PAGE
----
BFI teams up with MoMA for celebration of blackness on screen in New York

At New York’s Museum of Modern Art, the BFI and MoMA will jointly present Making Faces on Film: a collaboration with BFI Black Star, a programme of films and events exploring black representation in cinema.

Dirty Gertie from Harlem USA (1946)

Dirty Gertie from Harlem USA (1946)

Following last year’s blockbuster BFI Black Star season, the BFI has joined forces with New York’s Museum of Modern Art (MoMA) to present Making Faces on Film: a collaboration with BFI Black Star, a programme of films and events exploring how images of blackness have been constructed and challenged on screen.

With screenings of landmark films such as Carmen Jones (1954) and Bush Mama (1975), the series runs from 18-26 April and celebrates a range of influential figures, from Hollywood icons like Lena Horne and Sidney Poitier to independent trailblazers like Spencer Williams and Marlon Riggs. Films from both Hollywood and outside the mainstream will highlight the vibrancy of black representation in cinema, which has thrived against a backdrop of industry constraints and structural racism.

Kicking things off in an opening event on 17 April, Brooklyn-based filmmaker Ja’Tovia Gary will present a selection of her short film work, which tackles themes of blackness and femininity. She will also be showing an excerpt from her upcoming feature, The Evidence of Things Not Seen.

Other films to be screened include the 1943 musical Stormy Weather, which features Lena Horne singing and dancing alongside the likes of Cab Calloway and the Nicholas Brothers; King Vidor’s groundbreaking 1929 film Hallelujah!, featuring early black star Nina Mae Mckinney; 1950s film noir No Way Out, starring a young Sidney Poitier; and the rare 1946 film Dirty Gertie from Harlem U.S.A., directed by pioneering African American actor, writer and director Spencer Williams.

Stormy Weather (1943)

Stormy Weather (1943)

MoMA will also welcome alto saxophonist Braxton Cook, who will perform a new, live score to accompany a screening of Oscar Micheaux’s 1925 classic drama Body and Soul, starring the great Paul Robeson in a demanding dual role as an escaped convict and his upstanding brother. Cook, accompanied by pianist Taber Gable, will also provide a live accompaniment to a rare showing of Lime Kiln Club Field Day (1913), the earliest known all-black-cast film, starring Bert Williams, the first black performer who could be described as an international pop star.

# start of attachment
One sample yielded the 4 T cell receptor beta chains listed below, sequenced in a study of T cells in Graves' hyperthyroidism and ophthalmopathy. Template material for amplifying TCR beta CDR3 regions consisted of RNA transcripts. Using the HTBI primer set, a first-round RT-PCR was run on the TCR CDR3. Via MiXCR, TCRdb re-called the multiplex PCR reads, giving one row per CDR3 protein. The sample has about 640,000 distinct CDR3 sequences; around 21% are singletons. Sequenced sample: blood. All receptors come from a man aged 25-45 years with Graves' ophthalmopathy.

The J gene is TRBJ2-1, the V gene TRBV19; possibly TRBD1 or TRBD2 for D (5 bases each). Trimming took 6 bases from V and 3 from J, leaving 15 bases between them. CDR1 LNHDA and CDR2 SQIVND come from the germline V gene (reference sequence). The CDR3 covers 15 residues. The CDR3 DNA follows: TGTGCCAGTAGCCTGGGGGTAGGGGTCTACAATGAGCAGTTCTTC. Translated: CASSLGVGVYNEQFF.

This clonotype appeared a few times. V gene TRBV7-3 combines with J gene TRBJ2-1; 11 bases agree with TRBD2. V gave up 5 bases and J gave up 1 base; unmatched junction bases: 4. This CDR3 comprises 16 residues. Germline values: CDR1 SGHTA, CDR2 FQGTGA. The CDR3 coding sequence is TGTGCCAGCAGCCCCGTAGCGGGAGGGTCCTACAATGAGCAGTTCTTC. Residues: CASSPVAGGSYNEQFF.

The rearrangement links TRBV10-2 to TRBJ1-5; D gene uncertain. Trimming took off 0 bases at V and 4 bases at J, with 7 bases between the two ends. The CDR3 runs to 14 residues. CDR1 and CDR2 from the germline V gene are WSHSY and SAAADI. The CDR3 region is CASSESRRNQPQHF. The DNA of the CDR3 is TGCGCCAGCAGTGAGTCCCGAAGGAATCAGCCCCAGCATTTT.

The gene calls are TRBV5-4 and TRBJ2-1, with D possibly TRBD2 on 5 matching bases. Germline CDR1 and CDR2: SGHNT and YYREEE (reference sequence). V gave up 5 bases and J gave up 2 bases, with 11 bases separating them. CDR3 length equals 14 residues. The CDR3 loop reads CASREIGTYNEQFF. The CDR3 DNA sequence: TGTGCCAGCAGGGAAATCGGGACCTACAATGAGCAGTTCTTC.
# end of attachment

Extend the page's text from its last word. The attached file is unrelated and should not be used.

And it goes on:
Inspired by both BFI Black Star and the ongoing MoMA exhibition Making Faces: Images of Exploitation and Empowerment in Cinema, the series has been co-curated by Ashley Clark, season programmer BFI Black Star, and Dessane Cassell, Joint Fellow, Department of Film, MoMA, and The Studio Museum in Harlem.

“BFI Black Star, the UK’s biggest ever celebration of black on-screen talent, was a galvanising and significant project to work on,” says Ashley Clark, “and I am delighted to be teaming with MoMA on its next iteration. We hope to harness the power of cinema – both historical and contemporary – to celebrate black stardom, and provoke discussion about important themes of race and representation in our fraught modern climate.”

Dessane Cassell adds: “We’re thrilled to have an opportunity to further explore the themes presented in the galleries for the Making Faces exhibition. This collaboration will provide an exciting opportunity to examine and challenge historical constructions of blackness on screen, and we hope to also create a space for dialogue about the changing nature of representation today.”

Many of the themes of the series are also explored in Black Star – A BFI Compendium, a collection edited by James Bell, which will be available to purchase in the MoMA Bookstore.

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